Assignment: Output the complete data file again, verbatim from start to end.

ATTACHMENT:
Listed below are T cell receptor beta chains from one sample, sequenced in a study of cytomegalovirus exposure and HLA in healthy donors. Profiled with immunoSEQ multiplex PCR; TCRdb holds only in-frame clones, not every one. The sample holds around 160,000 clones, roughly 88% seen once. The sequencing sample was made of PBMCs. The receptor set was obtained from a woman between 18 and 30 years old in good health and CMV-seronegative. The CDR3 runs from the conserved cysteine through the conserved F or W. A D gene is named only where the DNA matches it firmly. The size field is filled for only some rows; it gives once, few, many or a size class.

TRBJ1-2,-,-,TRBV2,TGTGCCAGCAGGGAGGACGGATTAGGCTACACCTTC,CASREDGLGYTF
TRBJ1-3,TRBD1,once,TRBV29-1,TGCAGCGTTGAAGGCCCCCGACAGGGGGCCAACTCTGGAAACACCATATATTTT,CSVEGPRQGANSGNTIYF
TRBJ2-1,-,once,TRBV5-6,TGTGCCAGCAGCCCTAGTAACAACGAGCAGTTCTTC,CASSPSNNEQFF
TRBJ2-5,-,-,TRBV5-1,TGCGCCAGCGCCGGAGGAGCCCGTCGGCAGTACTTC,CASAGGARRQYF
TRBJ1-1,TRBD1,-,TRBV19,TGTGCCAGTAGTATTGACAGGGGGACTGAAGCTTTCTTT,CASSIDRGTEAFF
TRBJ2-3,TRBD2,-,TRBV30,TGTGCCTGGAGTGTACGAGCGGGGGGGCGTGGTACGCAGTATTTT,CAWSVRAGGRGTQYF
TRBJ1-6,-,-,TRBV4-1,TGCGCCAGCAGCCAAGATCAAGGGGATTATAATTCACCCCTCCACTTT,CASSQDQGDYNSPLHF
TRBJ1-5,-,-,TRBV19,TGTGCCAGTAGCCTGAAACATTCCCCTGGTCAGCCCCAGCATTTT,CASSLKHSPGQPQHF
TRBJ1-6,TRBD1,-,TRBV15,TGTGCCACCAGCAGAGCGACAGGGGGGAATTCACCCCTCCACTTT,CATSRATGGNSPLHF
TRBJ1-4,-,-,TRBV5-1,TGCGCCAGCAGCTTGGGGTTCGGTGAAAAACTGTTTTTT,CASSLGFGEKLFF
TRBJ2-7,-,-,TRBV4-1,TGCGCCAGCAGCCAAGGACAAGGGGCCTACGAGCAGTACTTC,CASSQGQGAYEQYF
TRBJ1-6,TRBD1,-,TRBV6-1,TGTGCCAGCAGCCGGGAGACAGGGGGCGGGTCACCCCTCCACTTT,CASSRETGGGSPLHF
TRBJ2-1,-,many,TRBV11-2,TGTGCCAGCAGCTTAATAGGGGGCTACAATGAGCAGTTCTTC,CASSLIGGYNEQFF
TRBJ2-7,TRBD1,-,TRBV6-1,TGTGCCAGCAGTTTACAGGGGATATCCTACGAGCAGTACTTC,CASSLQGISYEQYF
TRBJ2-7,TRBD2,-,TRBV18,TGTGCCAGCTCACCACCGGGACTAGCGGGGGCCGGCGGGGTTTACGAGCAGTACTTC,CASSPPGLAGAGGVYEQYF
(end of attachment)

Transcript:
Listed below are T cell receptor beta chains from one sample, sequenced in a study of cytomegalovirus exposure and HLA in healthy donors. Profiled with immunoSEQ multiplex PCR; TCRdb holds only in-frame clones, not every one. The sample holds around 160,000 clones, roughly 88% seen once. The sequencing sample was made of PBMCs. The receptor set was obtained from a woman between 18 and 30 years old in good health and CMV-seronegative. The CDR3 runs from the conserved cysteine through the conserved F or W. A D gene is named only where the DNA matches it firmly. The size field is filled for only some rows; it gives once, few, many or a size class.

TRBJ1-2,-,-,TRBV2,TGTGCCAGCAGGGAGGACGGATTAGGCTACACCTTC,CASREDGLGYTF
TRBJ1-3,TRBD1,once,TRBV29-1,TGCAGCGTTGAAGGCCCCCGACAGGGGGCCAACTCTGGAAACACCATATATTTT,CSVEGPRQGANSGNTIYF
TRBJ2-1,-,once,TRBV5-6,TGTGCCAGCAGCCCTAGTAACAACGAGCAGTTCTTC,CASSPSNNEQFF
TRBJ2-5,-,-,TRBV5-1,TGCGCCAGCGCCGGAGGAGCCCGTCGGCAGTACTTC,CASAGGARRQYF
TRBJ1-1,TRBD1,-,TRBV19,TGTGCCAGTAGTATTGACAGGGGGACTGAAGCTTTCTTT,CASSIDRGTEAFF
TRBJ2-3,TRBD2,-,TRBV30,TGTGCCTGGAGTGTACGAGCGGGGGGGCGTGGTACGCAGTATTTT,CAWSVRAGGRGTQYF
TRBJ1-6,-,-,TRBV4-1,TGCGCCAGCAGCCAAGATCAAGGGGATTATAATTCACCCCTCCACTTT,CASSQDQGDYNSPLHF
TRBJ1-5,-,-,TRBV19,TGTGCCAGTAGCCTGAAACATTCCCCTGGTCAGCCCCAGCATTTT,CASSLKHSPGQPQHF
TRBJ1-6,TRBD1,-,TRBV15,TGTGCCACCAGCAGAGCGACAGGGGGGAATTCACCCCTCCACTTT,CATSRATGGNSPLHF
TRBJ1-4,-,-,TRBV5-1,TGCGCCAGCAGCTTGGGGTTCGGTGAAAAACTGTTTTTT,CASSLGFGEKLFF
TRBJ2-7,-,-,TRBV4-1,TGCGCCAGCAGCCAAGGACAAGGGGCCTACGAGCAGTACTTC,CASSQGQGAYEQYF
TRBJ1-6,TRBD1,-,TRBV6-1,TGTGCCAGCAGCCGGGAGACAGGGGGCGGGTCACCCCTCCACTTT,CASSRETGGGSPLHF
TRBJ2-1,-,many,TRBV11-2,TGTGCCAGCAGCTTAATAGGGGGCTACAATGAGCAGTTCTTC,CASSLIGGYNEQFF
TRBJ2-7,TRBD1,-,TRBV6-1,TGTGCCAGCAGTTTACAGGGGATATCCTACGAGCAGTACTTC,CASSLQGISYEQYF
TRBJ2-7,TRBD2,-,TRBV18,TGTGCCAGCTCACCACCGGGACTAGCGGGGGCCGGCGGGGTTTACGAGCAGTACTTC,CASSPPGLAGAGGVYEQYF